Brazil also uses a form of fluoride in the water supply, a practice largely adopted for its supposed benefits on people’s teeth, but that has also been found to be pseudoscience. Recently this publication interviewed a head chemist at SEMAE, a government organization that cares for the quality of water in the town of Sao Leopoldo, Brazil. With a Master’s Degree in chemistry, she not only admitted she never saw a study that confirmed the claim fluoride, in any form, is beneficial to people, but also confessed that fluoride is put in the water based on the belief it helps to promote oral health. When asked about the dangers sodium fluoride and substances of the like pose to people, she said she never learned anything about that in college or training courses she attended. In fact, fluoride causes tooth decay, mouth cancer and several neurological disorders in addition to lowering intelligence.

The country is in advanced stages of implementing National Identification Cards as well as using Airport Body Scanners. These last two technologies are already being used or will be in force in less than 10 years. In the case of the radiation emitting body scanners, there are several of them in national and international airports. According to the newspaper Zero Hora, from the state of Rio Grande do Sul, beginning in May 2010, travelers who board planes in the cities of Guarulhos, Rio de Janeiro, Recife and Manaus, may be selected as candidates for walk through one of the full body scanners. This measure is taken even though in more developed countries, the use of the scanners raised concern not only for the radiation they emit, but also due to the fact people’s bodies are seen completely naked in the images the machine generates.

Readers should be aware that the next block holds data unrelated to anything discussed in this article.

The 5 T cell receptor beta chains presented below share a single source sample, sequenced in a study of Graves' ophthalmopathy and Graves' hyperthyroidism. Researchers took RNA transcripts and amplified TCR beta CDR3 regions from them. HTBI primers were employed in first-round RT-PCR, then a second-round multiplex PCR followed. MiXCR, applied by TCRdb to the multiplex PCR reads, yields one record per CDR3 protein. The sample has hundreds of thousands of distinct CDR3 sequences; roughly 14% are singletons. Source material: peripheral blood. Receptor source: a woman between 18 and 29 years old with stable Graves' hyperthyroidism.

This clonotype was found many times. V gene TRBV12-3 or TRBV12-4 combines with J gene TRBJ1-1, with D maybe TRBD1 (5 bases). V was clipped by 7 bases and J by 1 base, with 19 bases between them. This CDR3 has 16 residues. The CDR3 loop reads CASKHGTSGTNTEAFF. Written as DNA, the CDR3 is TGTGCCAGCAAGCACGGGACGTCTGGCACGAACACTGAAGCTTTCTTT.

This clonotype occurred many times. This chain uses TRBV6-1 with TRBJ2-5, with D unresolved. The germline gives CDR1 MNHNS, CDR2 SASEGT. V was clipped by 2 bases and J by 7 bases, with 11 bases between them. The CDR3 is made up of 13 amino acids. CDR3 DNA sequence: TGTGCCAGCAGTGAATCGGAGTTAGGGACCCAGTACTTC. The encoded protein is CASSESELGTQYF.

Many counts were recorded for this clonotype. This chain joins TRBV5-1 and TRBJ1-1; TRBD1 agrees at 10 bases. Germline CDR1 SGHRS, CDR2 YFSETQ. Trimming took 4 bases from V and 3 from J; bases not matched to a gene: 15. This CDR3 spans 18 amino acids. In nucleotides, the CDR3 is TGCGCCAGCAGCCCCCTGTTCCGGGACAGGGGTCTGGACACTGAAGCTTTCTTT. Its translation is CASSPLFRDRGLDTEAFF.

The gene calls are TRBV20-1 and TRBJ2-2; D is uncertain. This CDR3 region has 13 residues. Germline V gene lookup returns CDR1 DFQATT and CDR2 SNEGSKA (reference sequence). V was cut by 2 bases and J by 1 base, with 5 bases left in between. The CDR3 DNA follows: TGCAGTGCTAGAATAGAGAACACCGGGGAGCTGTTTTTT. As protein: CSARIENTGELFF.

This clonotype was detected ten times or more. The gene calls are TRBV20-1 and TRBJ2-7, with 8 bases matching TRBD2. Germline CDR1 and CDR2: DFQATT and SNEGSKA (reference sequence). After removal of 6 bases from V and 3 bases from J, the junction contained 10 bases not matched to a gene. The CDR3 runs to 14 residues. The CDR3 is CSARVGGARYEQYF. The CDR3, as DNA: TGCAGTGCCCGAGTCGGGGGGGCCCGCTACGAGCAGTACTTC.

According to many civil rights and privacy groups the use of scanners is a gross violation of privacy laws. The images generated from the scanners are saved in hard drives and kept for further use in surveillance. Although authorities in Brazil deny the capacity of the scanners to provide such images, Angelo Gioia, from the Federal Police in Rio de Janeiro, admitted it is a more invasive method of surveillance. Currently, Brazilian laws allow for searches of people when there are founded suspicions of illegal activities, but do not regulate the use of this kind of scanners. Goia believes there should not be any limits when it comes to security. The cost of every body scanner is $170,000. Body scanning technology operates based on the use of millimeter waves over a body to measure the energy reflected back to render a 3D image.Millimeter wave scanners produce,30 to 300 gigahertz electromagnetic waves, something close to what a cellphone emits. The promoters of Airport Body Scanners always cite the huge benefits they provide in preventing safety hazards such as guns, explosives, etc. But the truth is that a pat down or bomb sniffing dogs are as useful or more accurate. Just as it has been done in other countries, in Brazil the use of this technology is presented as an added convenience, so more people receive it and adopt it willingly. Little is talked about the violation to the right to be private as persons and in our property. Added to the convenience, there is another factor injected in the adoption of the scanners: Fear. The threat of terrorism is the extra ace under the sleeve always ready to be pulled out in case people complain or find the scanners to be an inconvenience.